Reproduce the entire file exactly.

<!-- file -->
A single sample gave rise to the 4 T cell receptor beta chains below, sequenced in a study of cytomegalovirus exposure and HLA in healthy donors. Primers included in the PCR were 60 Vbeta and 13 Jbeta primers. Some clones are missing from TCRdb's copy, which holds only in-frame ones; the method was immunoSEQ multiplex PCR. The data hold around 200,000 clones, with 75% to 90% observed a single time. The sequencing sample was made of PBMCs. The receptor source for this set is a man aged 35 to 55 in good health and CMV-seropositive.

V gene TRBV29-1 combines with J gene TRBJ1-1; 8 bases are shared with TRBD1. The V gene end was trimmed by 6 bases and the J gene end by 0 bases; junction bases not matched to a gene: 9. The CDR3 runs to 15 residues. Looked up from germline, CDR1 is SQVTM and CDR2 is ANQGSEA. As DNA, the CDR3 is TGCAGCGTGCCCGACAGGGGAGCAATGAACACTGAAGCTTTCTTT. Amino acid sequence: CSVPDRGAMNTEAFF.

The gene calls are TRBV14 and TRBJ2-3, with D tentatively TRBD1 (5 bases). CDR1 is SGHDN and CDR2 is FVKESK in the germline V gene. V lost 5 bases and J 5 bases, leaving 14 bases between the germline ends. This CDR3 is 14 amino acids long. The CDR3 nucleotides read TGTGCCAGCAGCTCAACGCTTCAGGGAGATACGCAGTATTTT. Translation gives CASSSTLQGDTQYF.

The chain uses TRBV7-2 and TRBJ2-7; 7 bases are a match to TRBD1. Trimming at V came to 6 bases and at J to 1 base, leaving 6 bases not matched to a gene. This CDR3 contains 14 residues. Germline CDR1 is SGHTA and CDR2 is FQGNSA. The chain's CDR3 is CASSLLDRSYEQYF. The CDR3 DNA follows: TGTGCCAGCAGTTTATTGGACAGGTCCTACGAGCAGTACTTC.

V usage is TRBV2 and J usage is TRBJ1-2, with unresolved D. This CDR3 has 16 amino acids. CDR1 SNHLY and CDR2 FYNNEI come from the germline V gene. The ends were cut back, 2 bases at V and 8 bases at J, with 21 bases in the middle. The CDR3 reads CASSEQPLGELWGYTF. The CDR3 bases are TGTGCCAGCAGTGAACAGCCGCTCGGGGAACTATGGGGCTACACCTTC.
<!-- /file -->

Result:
A single sample gave rise to the 4 T cell receptor beta chains below, sequenced in a study of cytomegalovirus exposure and HLA in healthy donors. Primers included in the PCR were 60 Vbeta and 13 Jbeta primers. Some clones are missing from TCRdb's copy, which holds only in-frame ones; the method was immunoSEQ multiplex PCR. The data hold around 200,000 clones, with 75% to 90% observed a single time. The sequencing sample was made of PBMCs. The receptor source for this set is a man aged 35 to 55 in good health and CMV-seropositive.

V gene TRBV29-1 combines with J gene TRBJ1-1; 8 bases are shared with TRBD1. The V gene end was trimmed by 6 bases and the J gene end by 0 bases; junction bases not matched to a gene: 9. The CDR3 runs to 15 residues. Looked up from germline, CDR1 is SQVTM and CDR2 is ANQGSEA. As DNA, the CDR3 is TGCAGCGTGCCCGACAGGGGAGCAATGAACACTGAAGCTTTCTTT. Amino acid sequence: CSVPDRGAMNTEAFF.

The gene calls are TRBV14 and TRBJ2-3, with D tentatively TRBD1 (5 bases). CDR1 is SGHDN and CDR2 is FVKESK in the germline V gene. V lost 5 bases and J 5 bases, leaving 14 bases between the germline ends. This CDR3 is 14 amino acids long. The CDR3 nucleotides read TGTGCCAGCAGCTCAACGCTTCAGGGAGATACGCAGTATTTT. Translation gives CASSSTLQGDTQYF.

The chain uses TRBV7-2 and TRBJ2-7; 7 bases are a match to TRBD1. Trimming at V came to 6 bases and at J to 1 base, leaving 6 bases not matched to a gene. This CDR3 contains 14 residues. Germline CDR1 is SGHTA and CDR2 is FQGNSA. The chain's CDR3 is CASSLLDRSYEQYF. The CDR3 DNA follows: TGTGCCAGCAGTTTATTGGACAGGTCCTACGAGCAGTACTTC.

V usage is TRBV2 and J usage is TRBJ1-2, with unresolved D. This CDR3 has 16 amino acids. CDR1 SNHLY and CDR2 FYNNEI come from the germline V gene. The ends were cut back, 2 bases at V and 8 bases at J, with 21 bases in the middle. The CDR3 reads CASSEQPLGELWGYTF. The CDR3 bases are TGTGCCAGCAGTGAACAGCCGCTCGGGGAACTATGGGGCTACACCTTC.